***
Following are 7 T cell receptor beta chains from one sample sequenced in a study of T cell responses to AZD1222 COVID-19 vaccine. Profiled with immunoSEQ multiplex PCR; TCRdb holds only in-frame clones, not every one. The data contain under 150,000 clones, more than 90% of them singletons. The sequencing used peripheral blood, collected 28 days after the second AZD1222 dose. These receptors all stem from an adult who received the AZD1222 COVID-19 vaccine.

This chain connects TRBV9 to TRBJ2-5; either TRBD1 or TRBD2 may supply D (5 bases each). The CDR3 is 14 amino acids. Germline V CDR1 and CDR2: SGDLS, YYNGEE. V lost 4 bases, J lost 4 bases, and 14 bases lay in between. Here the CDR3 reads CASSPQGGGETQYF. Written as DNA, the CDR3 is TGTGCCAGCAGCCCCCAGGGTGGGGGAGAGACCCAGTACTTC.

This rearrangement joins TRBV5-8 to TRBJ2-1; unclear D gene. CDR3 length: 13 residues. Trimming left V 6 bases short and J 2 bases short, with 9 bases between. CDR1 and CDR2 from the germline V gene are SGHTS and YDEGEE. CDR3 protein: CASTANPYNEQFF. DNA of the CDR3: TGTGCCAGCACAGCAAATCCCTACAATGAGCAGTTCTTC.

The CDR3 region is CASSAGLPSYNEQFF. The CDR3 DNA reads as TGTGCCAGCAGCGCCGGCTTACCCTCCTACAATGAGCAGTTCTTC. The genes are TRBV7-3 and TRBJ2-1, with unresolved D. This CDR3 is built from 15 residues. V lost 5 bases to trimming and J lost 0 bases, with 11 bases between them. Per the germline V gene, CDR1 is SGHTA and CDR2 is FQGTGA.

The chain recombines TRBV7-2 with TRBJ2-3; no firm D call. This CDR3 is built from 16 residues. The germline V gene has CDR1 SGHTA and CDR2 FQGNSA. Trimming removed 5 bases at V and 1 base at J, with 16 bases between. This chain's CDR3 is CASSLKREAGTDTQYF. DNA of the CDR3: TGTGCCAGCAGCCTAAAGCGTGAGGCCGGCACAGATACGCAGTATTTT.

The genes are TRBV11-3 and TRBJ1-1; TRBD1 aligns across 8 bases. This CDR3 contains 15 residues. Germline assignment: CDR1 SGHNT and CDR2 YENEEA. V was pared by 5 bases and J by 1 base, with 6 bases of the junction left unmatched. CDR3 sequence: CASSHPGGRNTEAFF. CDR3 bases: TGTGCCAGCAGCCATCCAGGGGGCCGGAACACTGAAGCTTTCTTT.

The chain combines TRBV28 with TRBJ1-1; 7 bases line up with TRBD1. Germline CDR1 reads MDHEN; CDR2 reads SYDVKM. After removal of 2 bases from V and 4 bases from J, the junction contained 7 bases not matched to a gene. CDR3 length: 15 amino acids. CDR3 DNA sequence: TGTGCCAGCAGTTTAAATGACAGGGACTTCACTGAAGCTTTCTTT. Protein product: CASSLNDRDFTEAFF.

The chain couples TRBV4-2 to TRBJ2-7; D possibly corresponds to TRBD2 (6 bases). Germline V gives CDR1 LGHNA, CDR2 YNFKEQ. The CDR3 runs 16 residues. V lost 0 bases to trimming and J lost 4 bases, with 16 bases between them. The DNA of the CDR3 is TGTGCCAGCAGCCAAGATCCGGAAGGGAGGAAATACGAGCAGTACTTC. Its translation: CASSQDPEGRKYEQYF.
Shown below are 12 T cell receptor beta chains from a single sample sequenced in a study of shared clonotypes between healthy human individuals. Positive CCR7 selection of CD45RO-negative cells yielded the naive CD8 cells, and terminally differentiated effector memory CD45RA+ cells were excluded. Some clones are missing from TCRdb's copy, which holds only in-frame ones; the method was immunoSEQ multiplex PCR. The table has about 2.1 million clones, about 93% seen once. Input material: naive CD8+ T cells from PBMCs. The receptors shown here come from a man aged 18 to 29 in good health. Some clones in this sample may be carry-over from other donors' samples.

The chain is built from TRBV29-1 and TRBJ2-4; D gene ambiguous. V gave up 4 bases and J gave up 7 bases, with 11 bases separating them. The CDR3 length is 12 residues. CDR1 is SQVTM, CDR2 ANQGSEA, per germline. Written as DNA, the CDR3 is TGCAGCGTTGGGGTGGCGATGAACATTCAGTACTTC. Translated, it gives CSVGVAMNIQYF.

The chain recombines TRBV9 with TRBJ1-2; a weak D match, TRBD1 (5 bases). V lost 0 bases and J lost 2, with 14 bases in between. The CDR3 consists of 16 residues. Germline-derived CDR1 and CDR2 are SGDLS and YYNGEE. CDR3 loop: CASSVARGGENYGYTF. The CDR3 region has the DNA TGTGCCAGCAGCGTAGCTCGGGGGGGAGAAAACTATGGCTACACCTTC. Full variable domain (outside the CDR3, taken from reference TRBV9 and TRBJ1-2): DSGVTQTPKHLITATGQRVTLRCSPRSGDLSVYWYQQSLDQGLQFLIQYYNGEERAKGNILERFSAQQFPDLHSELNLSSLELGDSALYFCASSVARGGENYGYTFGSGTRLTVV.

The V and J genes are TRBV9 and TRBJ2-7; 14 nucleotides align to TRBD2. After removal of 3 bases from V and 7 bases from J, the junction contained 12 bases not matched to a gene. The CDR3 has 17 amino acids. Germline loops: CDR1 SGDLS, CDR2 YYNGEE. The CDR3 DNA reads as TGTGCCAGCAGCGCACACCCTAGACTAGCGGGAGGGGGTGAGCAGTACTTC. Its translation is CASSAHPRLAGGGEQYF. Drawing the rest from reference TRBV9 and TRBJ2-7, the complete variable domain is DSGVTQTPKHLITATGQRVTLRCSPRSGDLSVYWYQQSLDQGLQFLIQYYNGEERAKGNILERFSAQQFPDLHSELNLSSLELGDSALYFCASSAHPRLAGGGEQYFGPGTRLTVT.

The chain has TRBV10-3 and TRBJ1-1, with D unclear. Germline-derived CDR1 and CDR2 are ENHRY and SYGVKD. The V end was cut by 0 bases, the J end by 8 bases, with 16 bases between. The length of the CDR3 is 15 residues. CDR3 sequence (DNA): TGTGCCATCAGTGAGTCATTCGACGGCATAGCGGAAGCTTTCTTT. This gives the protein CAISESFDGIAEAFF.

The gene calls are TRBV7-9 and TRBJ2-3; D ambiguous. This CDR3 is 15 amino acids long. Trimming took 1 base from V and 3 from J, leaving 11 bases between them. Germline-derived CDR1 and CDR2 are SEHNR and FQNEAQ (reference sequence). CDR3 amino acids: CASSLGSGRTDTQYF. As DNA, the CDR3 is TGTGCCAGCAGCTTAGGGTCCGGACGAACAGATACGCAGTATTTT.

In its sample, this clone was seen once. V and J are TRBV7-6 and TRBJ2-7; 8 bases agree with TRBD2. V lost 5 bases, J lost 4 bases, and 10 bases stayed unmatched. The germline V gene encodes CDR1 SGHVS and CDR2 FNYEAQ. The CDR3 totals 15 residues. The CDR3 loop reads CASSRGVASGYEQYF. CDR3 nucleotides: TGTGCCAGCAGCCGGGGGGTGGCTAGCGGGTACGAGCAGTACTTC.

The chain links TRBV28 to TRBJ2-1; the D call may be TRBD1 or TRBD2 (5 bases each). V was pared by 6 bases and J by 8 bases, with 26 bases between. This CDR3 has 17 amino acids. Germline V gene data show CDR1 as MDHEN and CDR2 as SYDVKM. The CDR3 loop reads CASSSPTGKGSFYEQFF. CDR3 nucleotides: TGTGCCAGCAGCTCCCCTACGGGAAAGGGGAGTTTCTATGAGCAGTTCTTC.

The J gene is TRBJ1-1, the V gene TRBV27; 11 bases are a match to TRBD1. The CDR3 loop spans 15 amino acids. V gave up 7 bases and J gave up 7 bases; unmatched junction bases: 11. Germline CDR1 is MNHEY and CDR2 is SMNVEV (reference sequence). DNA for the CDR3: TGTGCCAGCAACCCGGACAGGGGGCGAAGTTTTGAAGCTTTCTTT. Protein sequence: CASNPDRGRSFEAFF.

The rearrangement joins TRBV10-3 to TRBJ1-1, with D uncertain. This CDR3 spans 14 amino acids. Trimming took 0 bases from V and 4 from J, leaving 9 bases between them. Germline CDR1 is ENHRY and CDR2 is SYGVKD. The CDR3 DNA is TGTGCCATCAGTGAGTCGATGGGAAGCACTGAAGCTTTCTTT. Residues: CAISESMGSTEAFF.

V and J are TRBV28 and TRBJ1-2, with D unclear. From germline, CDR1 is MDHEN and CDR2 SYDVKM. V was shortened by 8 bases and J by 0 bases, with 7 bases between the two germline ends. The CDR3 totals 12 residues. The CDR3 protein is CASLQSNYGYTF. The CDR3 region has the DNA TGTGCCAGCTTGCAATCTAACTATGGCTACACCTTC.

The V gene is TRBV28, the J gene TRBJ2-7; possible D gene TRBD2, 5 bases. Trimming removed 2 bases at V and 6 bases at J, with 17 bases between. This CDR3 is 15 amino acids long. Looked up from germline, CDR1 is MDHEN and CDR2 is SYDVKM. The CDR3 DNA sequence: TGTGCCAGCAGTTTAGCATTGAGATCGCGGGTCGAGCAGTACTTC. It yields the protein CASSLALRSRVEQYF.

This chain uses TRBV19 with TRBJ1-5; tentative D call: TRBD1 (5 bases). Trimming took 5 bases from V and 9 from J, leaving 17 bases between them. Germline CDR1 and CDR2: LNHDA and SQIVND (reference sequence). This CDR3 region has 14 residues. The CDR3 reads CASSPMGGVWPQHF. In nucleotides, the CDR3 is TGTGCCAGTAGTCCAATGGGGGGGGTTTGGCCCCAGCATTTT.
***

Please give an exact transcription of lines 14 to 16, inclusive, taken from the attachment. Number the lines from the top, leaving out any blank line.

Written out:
The gene calls are TRBV7-9 and TRBJ2-3; D ambiguous. This CDR3 is 15 amino acids long. Trimming took 1 base from V and 3 from J, leaving 11 bases between them. Germline-derived CDR1 and CDR2 are SEHNR and FQNEAQ (reference sequence). CDR3 amino acids: CASSLGSGRTDTQYF. As DNA, the CDR3 is TGTGCCAGCAGCTTAGGGTCCGGACGAACAGATACGCAGTATTTT.

In its sample, this clone was seen once. V and J are TRBV7-6 and TRBJ2-7; 8 bases agree with TRBD2. V lost 5 bases, J lost 4 bases, and 10 bases stayed unmatched. The germline V gene encodes CDR1 SGHVS and CDR2 FNYEAQ. The CDR3 totals 15 residues. The CDR3 loop reads CASSRGVASGYEQYF. CDR3 nucleotides: TGTGCCAGCAGCCGGGGGGTGGCTAGCGGGTACGAGCAGTACTTC.

The chain links TRBV28 to TRBJ2-1; the D call may be TRBD1 or TRBD2 (5 bases each). V was pared by 6 bases and J by 8 bases, with 26 bases between. This CDR3 has 17 amino acids. Germline V gene data show CDR1 as MDHEN and CDR2 as SYDVKM. The CDR3 loop reads CASSSPTGKGSFYEQFF. CDR3 nucleotides: TGTGCCAGCAGCTCCCCTACGGGAAAGGGGAGTTTCTATGAGCAGTTCTTC.